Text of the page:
- Research: Do as much inspection/research as you can. At the very least, know which houses fit your plan. If you can inspect them, even with a drive-by, you’re ahead of the game. At the worst, you can see if a house’s roof is collapsing or not. You can get hints from the outside of the house as to how well the house has been maintained and give an idea of the scope of potential repairs on the inside.
- Know the After Repaired Value of the house: What will this house sell for once it is fixed up? From this number, you will need to subtract your costs for repairs, holding costs, etc., and the profit you hope to make to determine that upper limit you can pay.
- Ask questions: Ask around about houses. If you are in a real estate network, ask if people know about the house on Elm Street. Get all the information you can.
- Have a limit: Stick to a limited number of houses. If you have your eye on 20, you might get a bit confused or unfocused. Some people can handle a huge amount. I can’t. Stick within your mental limits.
- Be willing to walk away: You might not get a house. The four or five houses you have your eye on might get overbid. That’s ok. Don’t think you absolutely need a house. At the very worst, you’ve wasted time. That’s not great, but it is much better than blowing your budget and getting a house you can’t sell.
Again, the best way to avoid losing money when buying a foreclosure at an auction is to have a plan and stick to it—even if that means walking away empty-handed. Your plan for purchasing a foreclosure at an auction needs to be a seamless part of your business plan. It has to fit in with your exit strategy. And, you must be focused.
That’s true when it comes to any business plan that depends on foreclosures. This is the most common way of doing business. That’s why it is hard to find one with little competition, at a good price, that fits your model.
For some people, there is a better way.
Stressing the Distressed: How to Avoid Depending on Foreclosures
Foreclosures can be part of your business plan. But given their shortcomings, it isn’t always wise to make them the entirety of your business plan. What’s often better is to be able to buy houses directly from owners before they enter the legal nightmare of foreclosure. In this case, both the homeowner and property are referred to as “distressed”.
A distressed homeowner is someone who may be facing foreclosure, taxes that they can’t pay, or any number of difficult circumstances that make them want to sell quickly. Marketing to distressed homeowners is about building trust and treating them fairly. These are the homeowners from whom you’ll be buying most of your property, so understanding who they are and what they are going through is key to your business.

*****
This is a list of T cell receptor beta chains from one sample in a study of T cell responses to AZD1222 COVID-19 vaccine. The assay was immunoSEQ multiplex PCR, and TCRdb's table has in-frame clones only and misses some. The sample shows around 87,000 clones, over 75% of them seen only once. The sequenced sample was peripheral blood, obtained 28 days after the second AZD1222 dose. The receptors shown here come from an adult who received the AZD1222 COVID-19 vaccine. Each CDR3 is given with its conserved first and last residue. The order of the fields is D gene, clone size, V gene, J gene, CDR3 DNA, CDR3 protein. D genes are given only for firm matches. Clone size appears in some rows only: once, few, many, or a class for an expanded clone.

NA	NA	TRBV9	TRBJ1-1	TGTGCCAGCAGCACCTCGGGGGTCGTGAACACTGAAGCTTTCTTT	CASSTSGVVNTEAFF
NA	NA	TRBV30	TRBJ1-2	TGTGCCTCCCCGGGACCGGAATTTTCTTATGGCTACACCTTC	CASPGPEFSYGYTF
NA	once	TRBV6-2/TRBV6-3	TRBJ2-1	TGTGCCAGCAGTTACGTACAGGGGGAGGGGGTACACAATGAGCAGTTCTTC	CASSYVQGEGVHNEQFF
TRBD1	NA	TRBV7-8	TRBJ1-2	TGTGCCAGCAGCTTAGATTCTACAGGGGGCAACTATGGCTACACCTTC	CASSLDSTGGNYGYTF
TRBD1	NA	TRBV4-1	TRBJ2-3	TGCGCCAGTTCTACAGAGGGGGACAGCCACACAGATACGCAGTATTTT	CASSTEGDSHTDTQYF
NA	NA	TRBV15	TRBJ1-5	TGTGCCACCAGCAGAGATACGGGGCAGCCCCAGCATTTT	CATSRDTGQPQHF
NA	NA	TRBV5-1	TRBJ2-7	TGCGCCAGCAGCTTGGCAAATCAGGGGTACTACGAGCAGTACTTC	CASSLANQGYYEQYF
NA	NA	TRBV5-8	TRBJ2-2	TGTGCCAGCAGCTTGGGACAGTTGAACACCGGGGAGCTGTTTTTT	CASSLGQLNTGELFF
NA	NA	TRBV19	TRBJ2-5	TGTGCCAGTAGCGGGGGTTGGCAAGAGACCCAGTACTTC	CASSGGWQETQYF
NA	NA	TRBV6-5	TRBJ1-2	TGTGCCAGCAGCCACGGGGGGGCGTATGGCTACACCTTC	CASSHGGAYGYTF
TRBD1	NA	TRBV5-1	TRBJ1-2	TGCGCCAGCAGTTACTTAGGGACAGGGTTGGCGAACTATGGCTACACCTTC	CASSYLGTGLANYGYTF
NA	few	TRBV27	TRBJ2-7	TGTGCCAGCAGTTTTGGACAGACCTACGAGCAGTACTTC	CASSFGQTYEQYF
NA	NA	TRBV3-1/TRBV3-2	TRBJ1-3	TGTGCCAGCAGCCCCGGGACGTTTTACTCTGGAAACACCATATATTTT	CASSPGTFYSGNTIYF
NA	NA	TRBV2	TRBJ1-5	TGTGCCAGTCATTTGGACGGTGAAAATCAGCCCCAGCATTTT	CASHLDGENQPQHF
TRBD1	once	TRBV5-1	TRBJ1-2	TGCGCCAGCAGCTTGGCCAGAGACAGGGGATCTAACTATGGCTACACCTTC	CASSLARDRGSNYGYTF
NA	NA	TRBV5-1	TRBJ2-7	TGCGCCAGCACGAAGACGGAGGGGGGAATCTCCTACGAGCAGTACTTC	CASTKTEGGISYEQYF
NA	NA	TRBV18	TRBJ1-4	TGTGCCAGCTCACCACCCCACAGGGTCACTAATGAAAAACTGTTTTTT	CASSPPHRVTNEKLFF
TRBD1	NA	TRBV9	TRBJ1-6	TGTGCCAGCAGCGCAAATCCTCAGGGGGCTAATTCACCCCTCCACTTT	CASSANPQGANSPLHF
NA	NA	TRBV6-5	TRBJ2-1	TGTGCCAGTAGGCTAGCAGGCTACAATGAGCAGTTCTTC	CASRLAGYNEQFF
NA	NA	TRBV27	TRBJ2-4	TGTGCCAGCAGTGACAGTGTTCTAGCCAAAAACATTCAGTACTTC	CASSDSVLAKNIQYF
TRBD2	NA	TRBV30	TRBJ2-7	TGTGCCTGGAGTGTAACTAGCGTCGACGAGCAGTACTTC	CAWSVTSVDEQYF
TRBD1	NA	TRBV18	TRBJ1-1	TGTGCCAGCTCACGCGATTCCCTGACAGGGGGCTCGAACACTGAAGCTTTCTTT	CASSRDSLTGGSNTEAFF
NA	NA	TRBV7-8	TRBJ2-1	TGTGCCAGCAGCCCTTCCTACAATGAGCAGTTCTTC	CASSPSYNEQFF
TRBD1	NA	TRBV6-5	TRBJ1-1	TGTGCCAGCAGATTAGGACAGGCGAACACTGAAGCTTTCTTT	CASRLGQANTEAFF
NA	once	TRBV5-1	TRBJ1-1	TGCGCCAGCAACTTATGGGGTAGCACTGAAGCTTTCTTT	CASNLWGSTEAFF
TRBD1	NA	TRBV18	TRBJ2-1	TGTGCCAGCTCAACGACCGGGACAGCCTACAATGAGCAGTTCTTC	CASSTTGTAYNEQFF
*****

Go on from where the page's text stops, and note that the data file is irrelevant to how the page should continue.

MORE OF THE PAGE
The houses owned by distressed homeowners are called distressed properties. They may or may not need a lot of repair, and may or may not be swarming with liens and debts. Sometimes, these properties can be bought as-is, quickly, without a lot of red tape. The key is being able to present the right solution for the distress.
Knowing how to find and buy distressed properties is crucial to your real estate investing business. By definition, distressed homeowners are in a hurry, and want to sell. They’ll likely go for the quickest offer that seems fair. So you have to be able to be in contact with them when they are ready to sell.
That means having a great way to get leads.
Diversify Your Investment Business By Getting Better Leads
I’ve bought a lot of foreclosures. And, I’ve bought a lot of distressed houses. Since becoming an independently owned and operated HomeVestors® franchisee, I’ve focused almost entirely on the latter. That’s because HomeVestors a great way to get leads before a house enters the foreclosure process.
As a franchisee, I benefit from the nationally-known “We Buy Ugly Houses®” marketing campaign. Homeowners contact HomeVestors before they have to deal with foreclosure, or before abandoning the house. These highly motivated leads come to me. I can get these leads while circumventing competition.
Foreclosures are a great way to find houses. But getting quality leads before dealing with banks or auctions is the real dream. Maximizing your opportunities while minimizing your risks is the actual classic way to run your business. If you’re interested in this model, request information about becoming a franchisee today. I think doing so should be a foregone conclusion.
Each franchise office is independently owned and operated.